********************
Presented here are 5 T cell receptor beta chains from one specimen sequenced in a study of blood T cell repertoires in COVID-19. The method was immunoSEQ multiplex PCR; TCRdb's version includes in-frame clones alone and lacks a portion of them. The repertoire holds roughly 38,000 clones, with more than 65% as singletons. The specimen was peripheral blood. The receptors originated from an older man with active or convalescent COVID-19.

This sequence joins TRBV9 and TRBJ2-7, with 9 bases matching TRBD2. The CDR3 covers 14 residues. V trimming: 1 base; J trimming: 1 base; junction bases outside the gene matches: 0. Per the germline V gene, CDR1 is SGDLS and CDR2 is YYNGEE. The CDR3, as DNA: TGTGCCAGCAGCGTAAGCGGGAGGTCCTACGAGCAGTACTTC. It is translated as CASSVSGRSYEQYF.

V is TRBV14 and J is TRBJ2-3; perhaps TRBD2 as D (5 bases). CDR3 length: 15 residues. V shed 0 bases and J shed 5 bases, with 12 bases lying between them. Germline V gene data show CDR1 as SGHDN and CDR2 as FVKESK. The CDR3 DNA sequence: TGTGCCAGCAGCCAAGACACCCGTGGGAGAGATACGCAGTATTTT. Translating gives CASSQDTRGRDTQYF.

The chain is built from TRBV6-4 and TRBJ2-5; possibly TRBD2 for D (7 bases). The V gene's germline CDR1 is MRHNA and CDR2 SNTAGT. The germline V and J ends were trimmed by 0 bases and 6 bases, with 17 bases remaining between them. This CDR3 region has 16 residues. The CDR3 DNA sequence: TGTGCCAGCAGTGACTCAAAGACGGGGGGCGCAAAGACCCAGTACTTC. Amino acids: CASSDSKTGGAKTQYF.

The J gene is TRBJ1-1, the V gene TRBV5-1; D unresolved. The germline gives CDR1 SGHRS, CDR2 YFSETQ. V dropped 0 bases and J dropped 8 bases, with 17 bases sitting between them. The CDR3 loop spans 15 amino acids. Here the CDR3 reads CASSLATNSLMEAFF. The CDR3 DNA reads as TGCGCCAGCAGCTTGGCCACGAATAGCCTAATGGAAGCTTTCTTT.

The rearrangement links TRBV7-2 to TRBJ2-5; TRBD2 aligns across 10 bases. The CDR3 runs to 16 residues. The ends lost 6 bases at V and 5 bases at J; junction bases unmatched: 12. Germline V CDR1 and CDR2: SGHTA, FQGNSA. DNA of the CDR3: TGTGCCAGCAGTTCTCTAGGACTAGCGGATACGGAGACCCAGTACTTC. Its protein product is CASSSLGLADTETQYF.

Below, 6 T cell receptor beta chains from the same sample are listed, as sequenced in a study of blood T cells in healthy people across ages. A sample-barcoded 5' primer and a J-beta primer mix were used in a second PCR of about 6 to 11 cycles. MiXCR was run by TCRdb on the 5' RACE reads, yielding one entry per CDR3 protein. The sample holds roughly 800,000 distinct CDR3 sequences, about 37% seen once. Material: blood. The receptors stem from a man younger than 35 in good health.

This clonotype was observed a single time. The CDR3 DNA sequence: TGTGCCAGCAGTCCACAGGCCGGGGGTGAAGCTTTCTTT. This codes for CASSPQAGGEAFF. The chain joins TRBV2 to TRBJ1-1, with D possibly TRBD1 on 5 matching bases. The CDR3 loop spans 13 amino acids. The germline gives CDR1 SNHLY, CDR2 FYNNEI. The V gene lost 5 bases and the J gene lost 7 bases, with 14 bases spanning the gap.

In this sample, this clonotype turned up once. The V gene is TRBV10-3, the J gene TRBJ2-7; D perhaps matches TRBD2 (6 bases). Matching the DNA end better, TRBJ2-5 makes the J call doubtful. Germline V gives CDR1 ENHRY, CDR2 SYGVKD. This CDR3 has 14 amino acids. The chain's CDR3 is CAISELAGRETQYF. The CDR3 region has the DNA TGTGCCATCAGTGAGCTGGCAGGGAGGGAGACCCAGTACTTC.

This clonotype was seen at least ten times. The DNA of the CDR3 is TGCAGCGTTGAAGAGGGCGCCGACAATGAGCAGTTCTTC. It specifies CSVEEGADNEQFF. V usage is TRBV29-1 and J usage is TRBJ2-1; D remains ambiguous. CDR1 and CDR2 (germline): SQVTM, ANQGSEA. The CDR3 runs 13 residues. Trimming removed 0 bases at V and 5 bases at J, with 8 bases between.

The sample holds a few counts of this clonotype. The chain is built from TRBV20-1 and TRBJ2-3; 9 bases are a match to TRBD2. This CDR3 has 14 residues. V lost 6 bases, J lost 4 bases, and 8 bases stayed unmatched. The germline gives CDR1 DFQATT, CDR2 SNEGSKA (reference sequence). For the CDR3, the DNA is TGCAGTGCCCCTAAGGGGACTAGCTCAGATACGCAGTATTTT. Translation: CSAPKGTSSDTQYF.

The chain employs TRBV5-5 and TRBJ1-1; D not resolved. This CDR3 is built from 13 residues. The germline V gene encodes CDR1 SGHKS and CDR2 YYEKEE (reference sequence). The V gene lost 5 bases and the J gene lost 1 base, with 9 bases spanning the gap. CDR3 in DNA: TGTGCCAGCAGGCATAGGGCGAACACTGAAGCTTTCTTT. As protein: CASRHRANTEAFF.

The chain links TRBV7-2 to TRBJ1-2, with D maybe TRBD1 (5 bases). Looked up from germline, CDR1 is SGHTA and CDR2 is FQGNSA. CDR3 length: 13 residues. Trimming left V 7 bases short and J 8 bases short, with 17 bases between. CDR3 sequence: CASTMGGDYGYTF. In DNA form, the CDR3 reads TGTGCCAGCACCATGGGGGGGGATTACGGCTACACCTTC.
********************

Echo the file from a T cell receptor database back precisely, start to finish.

Presented here are 5 T cell receptor beta chains from one specimen sequenced in a study of blood T cell repertoires in COVID-19. The method was immunoSEQ multiplex PCR; TCRdb's version includes in-frame clones alone and lacks a portion of them. The repertoire holds roughly 38,000 clones, with more than 65% as singletons. The specimen was peripheral blood. The receptors originated from an older man with active or convalescent COVID-19.

This sequence joins TRBV9 and TRBJ2-7, with 9 bases matching TRBD2. The CDR3 covers 14 residues. V trimming: 1 base; J trimming: 1 base; junction bases outside the gene matches: 0. Per the germline V gene, CDR1 is SGDLS and CDR2 is YYNGEE. The CDR3, as DNA: TGTGCCAGCAGCGTAAGCGGGAGGTCCTACGAGCAGTACTTC. It is translated as CASSVSGRSYEQYF.

V is TRBV14 and J is TRBJ2-3; perhaps TRBD2 as D (5 bases). CDR3 length: 15 residues. V shed 0 bases and J shed 5 bases, with 12 bases lying between them. Germline V gene data show CDR1 as SGHDN and CDR2 as FVKESK. The CDR3 DNA sequence: TGTGCCAGCAGCCAAGACACCCGTGGGAGAGATACGCAGTATTTT. Translating gives CASSQDTRGRDTQYF.

The chain is built from TRBV6-4 and TRBJ2-5; possibly TRBD2 for D (7 bases). The V gene's germline CDR1 is MRHNA and CDR2 SNTAGT. The germline V and J ends were trimmed by 0 bases and 6 bases, with 17 bases remaining between them. This CDR3 region has 16 residues. The CDR3 DNA sequence: TGTGCCAGCAGTGACTCAAAGACGGGGGGCGCAAAGACCCAGTACTTC. Amino acids: CASSDSKTGGAKTQYF.

The J gene is TRBJ1-1, the V gene TRBV5-1; D unresolved. The germline gives CDR1 SGHRS, CDR2 YFSETQ. V dropped 0 bases and J dropped 8 bases, with 17 bases sitting between them. The CDR3 loop spans 15 amino acids. Here the CDR3 reads CASSLATNSLMEAFF. The CDR3 DNA reads as TGCGCCAGCAGCTTGGCCACGAATAGCCTAATGGAAGCTTTCTTT.

The rearrangement links TRBV7-2 to TRBJ2-5; TRBD2 aligns across 10 bases. The CDR3 runs to 16 residues. The ends lost 6 bases at V and 5 bases at J; junction bases unmatched: 12. Germline V CDR1 and CDR2: SGHTA, FQGNSA. DNA of the CDR3: TGTGCCAGCAGTTCTCTAGGACTAGCGGATACGGAGACCCAGTACTTC. Its protein product is CASSSLGLADTETQYF.

Below, 6 T cell receptor beta chains from the same sample are listed, as sequenced in a study of blood T cells in healthy people across ages. A sample-barcoded 5' primer and a J-beta primer mix were used in a second PCR of about 6 to 11 cycles. MiXCR was run by TCRdb on the 5' RACE reads, yielding one entry per CDR3 protein. The sample holds roughly 800,000 distinct CDR3 sequences, about 37% seen once. Material: blood. The receptors stem from a man younger than 35 in good health.

This clonotype was observed a single time. The CDR3 DNA sequence: TGTGCCAGCAGTCCACAGGCCGGGGGTGAAGCTTTCTTT. This codes for CASSPQAGGEAFF. The chain joins TRBV2 to TRBJ1-1, with D possibly TRBD1 on 5 matching bases. The CDR3 loop spans 13 amino acids. The germline gives CDR1 SNHLY, CDR2 FYNNEI. The V gene lost 5 bases and the J gene lost 7 bases, with 14 bases spanning the gap.

In this sample, this clonotype turned up once. The V gene is TRBV10-3, the J gene TRBJ2-7; D perhaps matches TRBD2 (6 bases). Matching the DNA end better, TRBJ2-5 makes the J call doubtful. Germline V gives CDR1 ENHRY, CDR2 SYGVKD. This CDR3 has 14 amino acids. The chain's CDR3 is CAISELAGRETQYF. The CDR3 region has the DNA TGTGCCATCAGTGAGCTGGCAGGGAGGGAGACCCAGTACTTC.

This clonotype was seen at least ten times. The DNA of the CDR3 is TGCAGCGTTGAAGAGGGCGCCGACAATGAGCAGTTCTTC. It specifies CSVEEGADNEQFF. V usage is TRBV29-1 and J usage is TRBJ2-1; D remains ambiguous. CDR1 and CDR2 (germline): SQVTM, ANQGSEA. The CDR3 runs 13 residues. Trimming removed 0 bases at V and 5 bases at J, with 8 bases between.

The sample holds a few counts of this clonotype. The chain is built from TRBV20-1 and TRBJ2-3; 9 bases are a match to TRBD2. This CDR3 has 14 residues. V lost 6 bases, J lost 4 bases, and 8 bases stayed unmatched. The germline gives CDR1 DFQATT, CDR2 SNEGSKA (reference sequence). For the CDR3, the DNA is TGCAGTGCCCCTAAGGGGACTAGCTCAGATACGCAGTATTTT. Translation: CSAPKGTSSDTQYF.

The chain employs TRBV5-5 and TRBJ1-1; D not resolved. This CDR3 is built from 13 residues. The germline V gene encodes CDR1 SGHKS and CDR2 YYEKEE (reference sequence). The V gene lost 5 bases and the J gene lost 1 base, with 9 bases spanning the gap. CDR3 in DNA: TGTGCCAGCAGGCATAGGGCGAACACTGAAGCTTTCTTT. As protein: CASRHRANTEAFF.

The chain links TRBV7-2 to TRBJ1-2, with D maybe TRBD1 (5 bases). Looked up from germline, CDR1 is SGHTA and CDR2 is FQGNSA. CDR3 length: 13 residues. Trimming left V 7 bases short and J 8 bases short, with 17 bases between. CDR3 sequence: CASTMGGDYGYTF. In DNA form, the CDR3 reads TGTGCCAGCACCATGGGGGGGGATTACGGCTACACCTTC.